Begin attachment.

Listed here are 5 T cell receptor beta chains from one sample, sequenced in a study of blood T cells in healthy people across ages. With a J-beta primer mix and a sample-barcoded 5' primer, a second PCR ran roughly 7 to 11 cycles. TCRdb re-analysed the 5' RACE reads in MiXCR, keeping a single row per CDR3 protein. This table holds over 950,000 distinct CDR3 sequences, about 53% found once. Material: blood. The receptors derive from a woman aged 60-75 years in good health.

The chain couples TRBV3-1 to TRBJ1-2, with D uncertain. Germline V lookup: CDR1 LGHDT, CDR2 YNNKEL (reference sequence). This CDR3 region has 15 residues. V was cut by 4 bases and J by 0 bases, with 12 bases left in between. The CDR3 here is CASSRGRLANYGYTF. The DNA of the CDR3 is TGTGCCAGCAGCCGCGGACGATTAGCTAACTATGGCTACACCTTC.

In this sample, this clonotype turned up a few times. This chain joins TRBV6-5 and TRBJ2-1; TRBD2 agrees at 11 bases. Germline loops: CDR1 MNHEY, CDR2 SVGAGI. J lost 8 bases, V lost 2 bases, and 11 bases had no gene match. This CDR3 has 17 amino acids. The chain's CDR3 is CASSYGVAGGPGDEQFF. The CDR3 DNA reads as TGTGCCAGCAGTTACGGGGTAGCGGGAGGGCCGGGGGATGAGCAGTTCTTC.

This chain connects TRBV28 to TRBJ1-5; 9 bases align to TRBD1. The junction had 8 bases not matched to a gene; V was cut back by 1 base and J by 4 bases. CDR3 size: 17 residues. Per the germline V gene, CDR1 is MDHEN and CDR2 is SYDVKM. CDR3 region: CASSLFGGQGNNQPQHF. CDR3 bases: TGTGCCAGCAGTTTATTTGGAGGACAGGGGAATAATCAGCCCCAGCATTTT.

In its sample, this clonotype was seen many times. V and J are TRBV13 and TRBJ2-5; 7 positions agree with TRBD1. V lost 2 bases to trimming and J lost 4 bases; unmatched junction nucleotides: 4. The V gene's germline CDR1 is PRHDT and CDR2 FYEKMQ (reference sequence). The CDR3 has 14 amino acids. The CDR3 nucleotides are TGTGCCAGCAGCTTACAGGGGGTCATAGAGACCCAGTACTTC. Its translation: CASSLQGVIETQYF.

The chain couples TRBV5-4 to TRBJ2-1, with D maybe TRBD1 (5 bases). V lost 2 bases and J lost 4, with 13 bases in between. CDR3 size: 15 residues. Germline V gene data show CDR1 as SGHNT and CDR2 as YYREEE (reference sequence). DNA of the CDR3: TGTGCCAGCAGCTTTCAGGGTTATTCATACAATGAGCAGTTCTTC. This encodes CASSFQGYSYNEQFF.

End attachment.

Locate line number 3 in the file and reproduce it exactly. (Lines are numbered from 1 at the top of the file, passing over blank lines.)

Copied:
In this sample, this clonotype turned up a few times. This chain joins TRBV6-5 and TRBJ2-1; TRBD2 agrees at 11 bases. Germline loops: CDR1 MNHEY, CDR2 SVGAGI. J lost 8 bases, V lost 2 bases, and 11 bases had no gene match. This CDR3 has 17 amino acids. The chain's CDR3 is CASSYGVAGGPGDEQFF. The CDR3 DNA reads as TGTGCCAGCAGTTACGGGGTAGCGGGAGGGCCGGGGGATGAGCAGTTCTTC.